Bennett is not sure why the community has not shown more interest in the Task Force or its recommendations.  He says he’s received “almost no comments.  I’ve probably got 5 or 6 emails on the matter from businesses.”  The city has additionally funded several outreach Open Houses, in the conference center and in a downtown storefront, that were sparsely attended.

“This is an attempt to improve downtown,” Bennett says.  “If it’s not right, let’s talk about it.  There is a recommendation now; let’s talk about that recommendation.”
He describes upcoming months as “a really good opportunity… for people to weigh in on the matter in front of Salem City Council.”

If the City Council votes to accept Task Force recommendations later this summer, Bennett anticipates the city will take another 2-3 years to work closely with local businesses to refine the on-street pay parking plan.   It is currently unclear what a May 2014 vote to approve the “parking petition” measure would mean for the Parking Task Force or its recommendations.

2 Comments

  1. I don’t think paid parking meters will help or necessarily hurt downtown business. The businesses don’t have much of anything I want. Cute little boutiques with expensive items that contribute to clutter and clothing that is way too small are just museums to me. Cheap clothing made lightweight so the shipping costs are low that make you have to buy two shirts to equal the weight of one and that are in ugly colors and patterns are not attractive to me. The only reason I go downtown now is to work out at the YMCA and go to coffee with my friends. If I meet a friend for lunch, she usually ends up with a parking ticket because we talk too long so we will probably start using other restaurants. Once every six to 12 months I buy some make-up at Macy’s and once in a couple of years I buy bras at Nordstroms because they give customer service. Occasionally, I buy a gift at Book Bin or French Unicorn but due to postal charges, more and more, I’ve started to use gift cards I purchase at the nearest grocery store. Other reasons I go downtown are to go to events at the Grand Theater or, rarely, to eat dinner so those are after parking meter hours. I don’t like parking garages because I can’t walk very far, especially if I have already spent time scouring the limited number of clothing stores for a long time and finding nothing. I think with the aging of the baby boomers and the rise in disabled parking permits, you might as well forget meters and designate the entire downtown as a disabled parking place. Find some other source to pay for parking resources.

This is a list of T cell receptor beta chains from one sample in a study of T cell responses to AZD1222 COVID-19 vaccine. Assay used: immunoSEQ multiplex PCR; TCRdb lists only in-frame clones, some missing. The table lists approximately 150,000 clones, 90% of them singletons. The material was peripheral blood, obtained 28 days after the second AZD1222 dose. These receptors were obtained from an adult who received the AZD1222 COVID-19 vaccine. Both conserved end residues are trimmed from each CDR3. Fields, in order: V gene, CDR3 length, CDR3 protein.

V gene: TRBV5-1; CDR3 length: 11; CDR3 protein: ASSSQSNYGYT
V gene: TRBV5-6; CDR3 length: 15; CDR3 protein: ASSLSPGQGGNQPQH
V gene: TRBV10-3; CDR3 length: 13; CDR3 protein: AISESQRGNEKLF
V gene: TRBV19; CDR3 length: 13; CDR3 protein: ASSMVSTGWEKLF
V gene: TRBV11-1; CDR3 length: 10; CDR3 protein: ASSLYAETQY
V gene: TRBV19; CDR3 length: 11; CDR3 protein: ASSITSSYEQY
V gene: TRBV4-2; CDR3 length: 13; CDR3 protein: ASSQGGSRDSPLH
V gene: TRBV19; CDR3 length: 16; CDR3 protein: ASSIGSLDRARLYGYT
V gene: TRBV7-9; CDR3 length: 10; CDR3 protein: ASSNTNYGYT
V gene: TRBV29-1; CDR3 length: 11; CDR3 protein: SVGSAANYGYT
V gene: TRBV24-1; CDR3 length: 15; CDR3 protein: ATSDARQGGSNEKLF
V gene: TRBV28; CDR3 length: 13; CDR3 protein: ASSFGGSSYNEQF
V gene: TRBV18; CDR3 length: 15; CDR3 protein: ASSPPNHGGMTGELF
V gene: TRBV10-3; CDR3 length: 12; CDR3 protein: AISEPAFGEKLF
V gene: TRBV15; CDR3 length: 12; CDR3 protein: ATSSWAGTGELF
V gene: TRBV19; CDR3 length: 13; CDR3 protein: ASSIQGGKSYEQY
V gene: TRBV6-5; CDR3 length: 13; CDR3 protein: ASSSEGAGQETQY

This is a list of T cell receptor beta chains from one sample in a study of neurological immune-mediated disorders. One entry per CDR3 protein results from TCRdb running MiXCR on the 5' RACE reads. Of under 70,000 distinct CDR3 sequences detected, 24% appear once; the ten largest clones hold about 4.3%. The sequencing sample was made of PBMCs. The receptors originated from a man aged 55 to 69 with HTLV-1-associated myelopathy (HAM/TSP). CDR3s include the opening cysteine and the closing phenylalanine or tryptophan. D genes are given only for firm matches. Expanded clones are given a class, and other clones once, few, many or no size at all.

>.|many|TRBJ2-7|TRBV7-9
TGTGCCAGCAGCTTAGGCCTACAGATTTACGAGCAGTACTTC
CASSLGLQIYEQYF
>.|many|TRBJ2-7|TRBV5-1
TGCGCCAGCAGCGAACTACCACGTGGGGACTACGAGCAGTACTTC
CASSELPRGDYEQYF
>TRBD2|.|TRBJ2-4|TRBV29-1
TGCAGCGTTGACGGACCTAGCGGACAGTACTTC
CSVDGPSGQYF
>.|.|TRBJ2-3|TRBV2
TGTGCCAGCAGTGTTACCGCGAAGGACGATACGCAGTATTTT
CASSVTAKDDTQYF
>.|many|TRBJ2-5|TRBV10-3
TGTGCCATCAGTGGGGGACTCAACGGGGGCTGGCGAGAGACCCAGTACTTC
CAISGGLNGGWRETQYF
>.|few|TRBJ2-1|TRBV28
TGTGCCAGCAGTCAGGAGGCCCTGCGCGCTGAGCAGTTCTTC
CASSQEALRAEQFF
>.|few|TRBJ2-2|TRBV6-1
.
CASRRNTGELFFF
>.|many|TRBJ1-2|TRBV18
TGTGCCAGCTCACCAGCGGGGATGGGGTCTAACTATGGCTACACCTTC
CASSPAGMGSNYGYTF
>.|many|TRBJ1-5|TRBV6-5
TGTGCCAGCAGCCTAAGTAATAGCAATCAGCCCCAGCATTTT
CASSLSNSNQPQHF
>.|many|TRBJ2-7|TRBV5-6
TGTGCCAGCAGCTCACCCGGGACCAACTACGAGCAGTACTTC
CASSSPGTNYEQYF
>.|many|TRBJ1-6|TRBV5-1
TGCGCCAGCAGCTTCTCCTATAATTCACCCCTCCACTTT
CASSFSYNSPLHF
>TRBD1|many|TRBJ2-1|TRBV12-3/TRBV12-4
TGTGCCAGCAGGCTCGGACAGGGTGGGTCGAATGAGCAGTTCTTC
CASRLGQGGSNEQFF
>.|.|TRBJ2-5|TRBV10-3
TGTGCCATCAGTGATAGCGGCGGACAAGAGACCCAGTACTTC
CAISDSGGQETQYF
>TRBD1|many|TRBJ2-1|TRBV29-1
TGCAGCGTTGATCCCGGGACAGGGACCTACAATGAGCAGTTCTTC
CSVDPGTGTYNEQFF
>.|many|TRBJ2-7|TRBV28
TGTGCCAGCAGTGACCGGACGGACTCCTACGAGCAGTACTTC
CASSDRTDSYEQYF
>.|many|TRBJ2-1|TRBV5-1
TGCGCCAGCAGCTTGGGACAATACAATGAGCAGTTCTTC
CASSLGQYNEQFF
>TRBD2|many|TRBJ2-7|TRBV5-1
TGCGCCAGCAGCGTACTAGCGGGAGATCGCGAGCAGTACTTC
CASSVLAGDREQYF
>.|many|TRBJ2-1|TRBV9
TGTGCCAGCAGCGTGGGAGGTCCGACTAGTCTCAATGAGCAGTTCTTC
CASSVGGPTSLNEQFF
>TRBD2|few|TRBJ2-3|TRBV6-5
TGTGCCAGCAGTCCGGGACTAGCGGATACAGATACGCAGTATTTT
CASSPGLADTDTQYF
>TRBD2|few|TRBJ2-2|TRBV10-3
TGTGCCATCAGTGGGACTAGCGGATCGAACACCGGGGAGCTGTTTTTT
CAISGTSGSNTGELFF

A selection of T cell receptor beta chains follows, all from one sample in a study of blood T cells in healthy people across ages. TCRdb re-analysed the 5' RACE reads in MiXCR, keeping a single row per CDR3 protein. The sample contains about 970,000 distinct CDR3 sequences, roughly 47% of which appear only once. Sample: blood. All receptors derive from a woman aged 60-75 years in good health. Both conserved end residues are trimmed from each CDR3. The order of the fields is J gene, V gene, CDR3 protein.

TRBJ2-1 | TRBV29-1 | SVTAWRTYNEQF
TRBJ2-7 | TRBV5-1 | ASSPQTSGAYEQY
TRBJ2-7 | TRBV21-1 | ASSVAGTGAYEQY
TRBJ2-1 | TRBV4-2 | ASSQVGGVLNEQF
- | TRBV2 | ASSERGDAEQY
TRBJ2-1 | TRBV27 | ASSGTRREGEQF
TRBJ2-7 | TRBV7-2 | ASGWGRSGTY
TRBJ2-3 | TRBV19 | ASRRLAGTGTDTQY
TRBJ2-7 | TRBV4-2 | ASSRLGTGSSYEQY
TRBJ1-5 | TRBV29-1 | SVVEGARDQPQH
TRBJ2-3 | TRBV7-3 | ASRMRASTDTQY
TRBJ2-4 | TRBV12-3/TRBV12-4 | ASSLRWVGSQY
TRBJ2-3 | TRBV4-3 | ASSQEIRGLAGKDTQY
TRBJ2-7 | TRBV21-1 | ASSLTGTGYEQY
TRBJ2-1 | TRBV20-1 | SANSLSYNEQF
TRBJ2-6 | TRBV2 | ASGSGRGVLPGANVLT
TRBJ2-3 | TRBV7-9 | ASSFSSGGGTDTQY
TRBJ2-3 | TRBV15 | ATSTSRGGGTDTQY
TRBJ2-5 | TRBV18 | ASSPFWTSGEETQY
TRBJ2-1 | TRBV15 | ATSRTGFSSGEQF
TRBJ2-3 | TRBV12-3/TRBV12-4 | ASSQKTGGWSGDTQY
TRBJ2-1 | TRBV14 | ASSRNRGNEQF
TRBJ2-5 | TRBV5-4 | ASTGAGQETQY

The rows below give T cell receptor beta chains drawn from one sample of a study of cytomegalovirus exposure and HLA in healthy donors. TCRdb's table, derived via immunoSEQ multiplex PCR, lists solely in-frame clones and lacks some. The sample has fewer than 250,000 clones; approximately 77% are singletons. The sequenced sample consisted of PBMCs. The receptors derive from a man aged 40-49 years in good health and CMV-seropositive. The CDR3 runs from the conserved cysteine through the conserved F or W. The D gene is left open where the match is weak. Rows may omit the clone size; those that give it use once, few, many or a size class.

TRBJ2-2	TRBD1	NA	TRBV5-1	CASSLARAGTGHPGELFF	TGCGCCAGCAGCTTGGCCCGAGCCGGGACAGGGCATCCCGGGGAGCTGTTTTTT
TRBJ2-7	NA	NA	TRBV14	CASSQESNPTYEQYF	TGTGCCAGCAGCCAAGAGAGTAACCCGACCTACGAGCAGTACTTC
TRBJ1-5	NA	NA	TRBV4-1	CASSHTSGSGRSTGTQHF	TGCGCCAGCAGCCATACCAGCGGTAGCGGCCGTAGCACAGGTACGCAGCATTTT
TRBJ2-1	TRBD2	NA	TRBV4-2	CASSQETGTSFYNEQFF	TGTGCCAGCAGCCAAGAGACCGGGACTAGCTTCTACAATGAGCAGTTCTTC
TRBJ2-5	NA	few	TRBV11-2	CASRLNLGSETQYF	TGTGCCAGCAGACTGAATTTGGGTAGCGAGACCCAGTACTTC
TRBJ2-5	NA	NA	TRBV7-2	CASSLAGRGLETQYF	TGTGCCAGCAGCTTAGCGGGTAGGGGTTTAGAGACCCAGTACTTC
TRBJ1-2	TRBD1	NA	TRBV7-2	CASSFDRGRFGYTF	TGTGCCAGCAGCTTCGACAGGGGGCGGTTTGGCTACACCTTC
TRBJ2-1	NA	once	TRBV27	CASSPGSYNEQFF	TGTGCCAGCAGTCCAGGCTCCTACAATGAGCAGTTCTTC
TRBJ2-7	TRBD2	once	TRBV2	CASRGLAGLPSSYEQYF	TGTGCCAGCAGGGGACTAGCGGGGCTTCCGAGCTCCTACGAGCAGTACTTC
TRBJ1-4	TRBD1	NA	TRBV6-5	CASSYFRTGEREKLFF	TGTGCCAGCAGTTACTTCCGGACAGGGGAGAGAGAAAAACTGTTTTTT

2. One thing I never hear in these discussions is the huge amount of free parking at the mall, strip malls and big box stores. If we are going to do anything to change the cost of parking downtown we need to reduce the parking minimums in those other areas and start taxing the existing spaces. That would help equalize the costs.